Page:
Degree Name

Doctor of Philosophy


School of Physics


A cone beam CT (CBCT) system acquires two-dimensional projection images of an imaging object from multiple angles in one single rotation and reconstructs the object geometry in three dimensions for volumetric visualization. It is mounted on most modern linear accelerators and is routinely used in radiotherapy to verify patient positioning, monitor patient contour changes throughout the course of treatment, and enable adaptive radiotherapy planning.

Iterative image reconstruction algorithms use mathematical methods to iteratively solve the reconstruction problem. Iterative algorithms have demonstrated improvement in image quality and / or reduction in imaging dose over traditional filtered back-projection (FBP) methods. However, despite the advancement in computer technology and growing availability of open-source iterative algorithms, clinical implementation of iterative CBCT has been limited. This thesis does not report development of codes for new iterative image reconstruction algorithms. It focuses on bridging the gap between the algorithm and its implementation by addressing artefacts that are the results of imperfections from the raw projections and from the imaging geometry. Such artefacts can severely degrade image quality and cannot be removed by iterative algorithms alone. Practical solutions to solving these artefacts will be presented and this in turn will better enable clinical implementation of iterative CBCT reconstruction.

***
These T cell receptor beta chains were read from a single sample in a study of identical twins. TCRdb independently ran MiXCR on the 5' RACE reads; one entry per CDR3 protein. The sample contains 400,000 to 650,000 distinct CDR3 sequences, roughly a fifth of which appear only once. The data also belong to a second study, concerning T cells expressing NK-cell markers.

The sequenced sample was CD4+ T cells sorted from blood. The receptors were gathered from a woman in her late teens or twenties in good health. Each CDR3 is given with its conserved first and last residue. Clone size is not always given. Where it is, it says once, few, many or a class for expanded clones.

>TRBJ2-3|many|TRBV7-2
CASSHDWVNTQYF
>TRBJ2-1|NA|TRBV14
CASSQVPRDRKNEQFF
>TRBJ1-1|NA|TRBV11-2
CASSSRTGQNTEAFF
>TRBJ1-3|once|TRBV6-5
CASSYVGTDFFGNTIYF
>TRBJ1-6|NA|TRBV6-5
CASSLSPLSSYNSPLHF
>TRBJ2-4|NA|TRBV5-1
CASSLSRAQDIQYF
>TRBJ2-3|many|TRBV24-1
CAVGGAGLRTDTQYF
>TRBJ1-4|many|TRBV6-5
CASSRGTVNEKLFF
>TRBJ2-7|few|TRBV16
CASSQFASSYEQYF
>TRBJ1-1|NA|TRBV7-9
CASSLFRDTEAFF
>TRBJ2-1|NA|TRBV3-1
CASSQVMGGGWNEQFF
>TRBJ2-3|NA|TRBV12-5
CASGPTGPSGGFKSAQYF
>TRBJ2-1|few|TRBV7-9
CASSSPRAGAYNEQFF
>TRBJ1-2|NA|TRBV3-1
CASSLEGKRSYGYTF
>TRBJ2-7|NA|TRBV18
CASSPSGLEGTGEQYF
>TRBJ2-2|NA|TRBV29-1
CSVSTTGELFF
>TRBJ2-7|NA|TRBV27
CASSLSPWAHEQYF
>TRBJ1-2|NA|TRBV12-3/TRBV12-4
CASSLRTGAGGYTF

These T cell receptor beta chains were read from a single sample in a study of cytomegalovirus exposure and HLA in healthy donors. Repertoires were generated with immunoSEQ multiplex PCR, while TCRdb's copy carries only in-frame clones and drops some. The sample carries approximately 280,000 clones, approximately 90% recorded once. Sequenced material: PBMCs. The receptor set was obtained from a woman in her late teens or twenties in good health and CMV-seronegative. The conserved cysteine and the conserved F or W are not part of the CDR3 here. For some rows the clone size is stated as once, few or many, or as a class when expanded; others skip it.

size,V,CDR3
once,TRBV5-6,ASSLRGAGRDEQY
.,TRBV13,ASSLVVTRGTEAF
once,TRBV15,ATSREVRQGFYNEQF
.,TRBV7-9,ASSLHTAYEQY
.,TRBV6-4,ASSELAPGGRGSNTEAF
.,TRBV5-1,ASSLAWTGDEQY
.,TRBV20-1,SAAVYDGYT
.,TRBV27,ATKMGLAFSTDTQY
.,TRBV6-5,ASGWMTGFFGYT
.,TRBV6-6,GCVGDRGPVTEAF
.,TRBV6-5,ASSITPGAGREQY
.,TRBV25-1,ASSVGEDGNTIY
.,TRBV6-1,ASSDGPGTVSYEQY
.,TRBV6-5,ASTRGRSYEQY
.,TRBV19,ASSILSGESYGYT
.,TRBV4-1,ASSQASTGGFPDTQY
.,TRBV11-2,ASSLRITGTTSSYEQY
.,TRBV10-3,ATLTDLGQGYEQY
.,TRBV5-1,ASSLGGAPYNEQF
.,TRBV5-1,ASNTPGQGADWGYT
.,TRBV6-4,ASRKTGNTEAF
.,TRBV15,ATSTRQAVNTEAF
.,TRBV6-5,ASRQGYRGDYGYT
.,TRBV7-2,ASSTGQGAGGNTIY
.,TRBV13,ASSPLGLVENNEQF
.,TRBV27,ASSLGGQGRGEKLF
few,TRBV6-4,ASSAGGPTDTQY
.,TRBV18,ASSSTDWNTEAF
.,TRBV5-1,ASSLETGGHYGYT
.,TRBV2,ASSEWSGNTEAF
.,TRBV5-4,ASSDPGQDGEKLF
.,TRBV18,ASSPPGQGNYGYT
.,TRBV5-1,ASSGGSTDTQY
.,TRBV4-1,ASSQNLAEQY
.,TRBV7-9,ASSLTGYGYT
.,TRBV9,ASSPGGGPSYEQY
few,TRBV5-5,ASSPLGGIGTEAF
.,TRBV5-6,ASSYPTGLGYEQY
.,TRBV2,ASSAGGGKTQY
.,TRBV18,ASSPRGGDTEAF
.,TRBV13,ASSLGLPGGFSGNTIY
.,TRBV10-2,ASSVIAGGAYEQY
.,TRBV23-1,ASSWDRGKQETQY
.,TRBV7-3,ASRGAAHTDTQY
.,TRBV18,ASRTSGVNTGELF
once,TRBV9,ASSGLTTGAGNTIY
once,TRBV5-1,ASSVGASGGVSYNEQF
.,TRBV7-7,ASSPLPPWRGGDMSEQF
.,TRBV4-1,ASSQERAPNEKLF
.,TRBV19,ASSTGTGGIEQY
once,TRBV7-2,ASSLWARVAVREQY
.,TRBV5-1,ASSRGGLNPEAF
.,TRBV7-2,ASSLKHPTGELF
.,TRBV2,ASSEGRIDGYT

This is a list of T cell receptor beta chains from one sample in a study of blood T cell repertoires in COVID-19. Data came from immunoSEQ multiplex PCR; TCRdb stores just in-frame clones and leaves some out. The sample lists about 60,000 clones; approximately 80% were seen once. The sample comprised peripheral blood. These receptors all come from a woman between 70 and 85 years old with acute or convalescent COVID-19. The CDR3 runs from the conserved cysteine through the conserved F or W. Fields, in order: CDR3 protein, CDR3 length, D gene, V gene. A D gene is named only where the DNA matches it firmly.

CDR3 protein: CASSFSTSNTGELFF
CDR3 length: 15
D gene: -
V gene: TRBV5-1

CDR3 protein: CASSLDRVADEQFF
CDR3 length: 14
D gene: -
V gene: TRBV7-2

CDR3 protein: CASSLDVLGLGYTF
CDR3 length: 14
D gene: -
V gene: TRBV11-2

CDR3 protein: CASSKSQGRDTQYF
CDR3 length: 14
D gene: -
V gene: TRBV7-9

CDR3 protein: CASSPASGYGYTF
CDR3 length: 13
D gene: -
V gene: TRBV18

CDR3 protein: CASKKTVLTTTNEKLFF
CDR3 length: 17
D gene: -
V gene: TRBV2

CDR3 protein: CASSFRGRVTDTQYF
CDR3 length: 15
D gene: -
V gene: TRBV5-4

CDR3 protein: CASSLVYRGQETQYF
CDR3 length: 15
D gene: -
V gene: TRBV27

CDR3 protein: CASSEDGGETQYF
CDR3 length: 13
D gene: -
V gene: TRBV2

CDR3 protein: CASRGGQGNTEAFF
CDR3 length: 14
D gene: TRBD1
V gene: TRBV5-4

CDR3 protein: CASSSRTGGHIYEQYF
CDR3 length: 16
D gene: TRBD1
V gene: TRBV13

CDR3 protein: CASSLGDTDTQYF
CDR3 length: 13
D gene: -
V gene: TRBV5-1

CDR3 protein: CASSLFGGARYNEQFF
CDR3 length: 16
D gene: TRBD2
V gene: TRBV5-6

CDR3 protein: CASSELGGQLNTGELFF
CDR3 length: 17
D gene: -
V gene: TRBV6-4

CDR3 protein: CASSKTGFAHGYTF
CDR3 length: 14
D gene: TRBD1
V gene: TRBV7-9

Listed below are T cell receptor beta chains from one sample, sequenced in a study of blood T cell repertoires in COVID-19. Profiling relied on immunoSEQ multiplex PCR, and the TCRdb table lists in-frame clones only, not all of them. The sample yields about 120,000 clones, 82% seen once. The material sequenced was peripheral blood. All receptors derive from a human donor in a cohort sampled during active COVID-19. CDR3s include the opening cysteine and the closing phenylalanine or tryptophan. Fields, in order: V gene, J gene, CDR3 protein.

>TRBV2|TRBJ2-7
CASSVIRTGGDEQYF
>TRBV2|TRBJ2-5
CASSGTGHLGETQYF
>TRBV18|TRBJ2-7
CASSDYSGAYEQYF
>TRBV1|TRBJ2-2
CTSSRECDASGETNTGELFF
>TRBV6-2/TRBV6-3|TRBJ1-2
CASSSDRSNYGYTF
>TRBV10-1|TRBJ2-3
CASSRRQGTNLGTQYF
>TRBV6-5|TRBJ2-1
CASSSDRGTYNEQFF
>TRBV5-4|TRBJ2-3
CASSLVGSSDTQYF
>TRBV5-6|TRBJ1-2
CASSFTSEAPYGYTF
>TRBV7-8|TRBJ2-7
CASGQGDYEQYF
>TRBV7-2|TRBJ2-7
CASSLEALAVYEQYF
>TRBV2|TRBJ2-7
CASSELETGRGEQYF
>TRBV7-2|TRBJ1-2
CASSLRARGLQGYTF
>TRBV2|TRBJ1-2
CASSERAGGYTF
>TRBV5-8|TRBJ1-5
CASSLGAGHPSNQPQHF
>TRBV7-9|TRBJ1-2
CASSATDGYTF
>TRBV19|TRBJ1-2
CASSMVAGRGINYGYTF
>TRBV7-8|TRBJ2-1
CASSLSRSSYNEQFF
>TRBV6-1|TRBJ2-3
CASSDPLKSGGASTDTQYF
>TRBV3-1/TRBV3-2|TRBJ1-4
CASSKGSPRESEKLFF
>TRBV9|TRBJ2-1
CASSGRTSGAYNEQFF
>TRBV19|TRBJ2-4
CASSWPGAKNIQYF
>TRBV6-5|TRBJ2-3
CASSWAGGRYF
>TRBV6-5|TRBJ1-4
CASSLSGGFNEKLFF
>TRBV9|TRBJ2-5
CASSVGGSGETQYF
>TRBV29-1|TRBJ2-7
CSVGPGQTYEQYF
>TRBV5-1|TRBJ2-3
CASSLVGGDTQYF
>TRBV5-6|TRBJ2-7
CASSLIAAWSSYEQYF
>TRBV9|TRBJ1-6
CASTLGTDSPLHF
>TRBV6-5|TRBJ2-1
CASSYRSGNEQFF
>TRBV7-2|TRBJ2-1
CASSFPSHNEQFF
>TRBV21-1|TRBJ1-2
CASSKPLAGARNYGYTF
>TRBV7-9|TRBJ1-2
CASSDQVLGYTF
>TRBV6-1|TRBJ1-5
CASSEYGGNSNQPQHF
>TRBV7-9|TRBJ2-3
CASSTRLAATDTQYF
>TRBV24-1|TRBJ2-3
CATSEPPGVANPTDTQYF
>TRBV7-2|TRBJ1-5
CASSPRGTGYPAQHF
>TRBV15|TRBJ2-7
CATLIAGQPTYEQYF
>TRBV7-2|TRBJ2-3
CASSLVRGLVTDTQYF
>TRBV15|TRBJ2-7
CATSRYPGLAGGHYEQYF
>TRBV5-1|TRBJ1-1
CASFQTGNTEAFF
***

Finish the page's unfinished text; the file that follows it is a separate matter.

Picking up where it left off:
FoR codes (2008)




Unless otherwise indicated, the views expressed in this thesis are those of the author and do not necessarily represent the views of the University of Wollongong.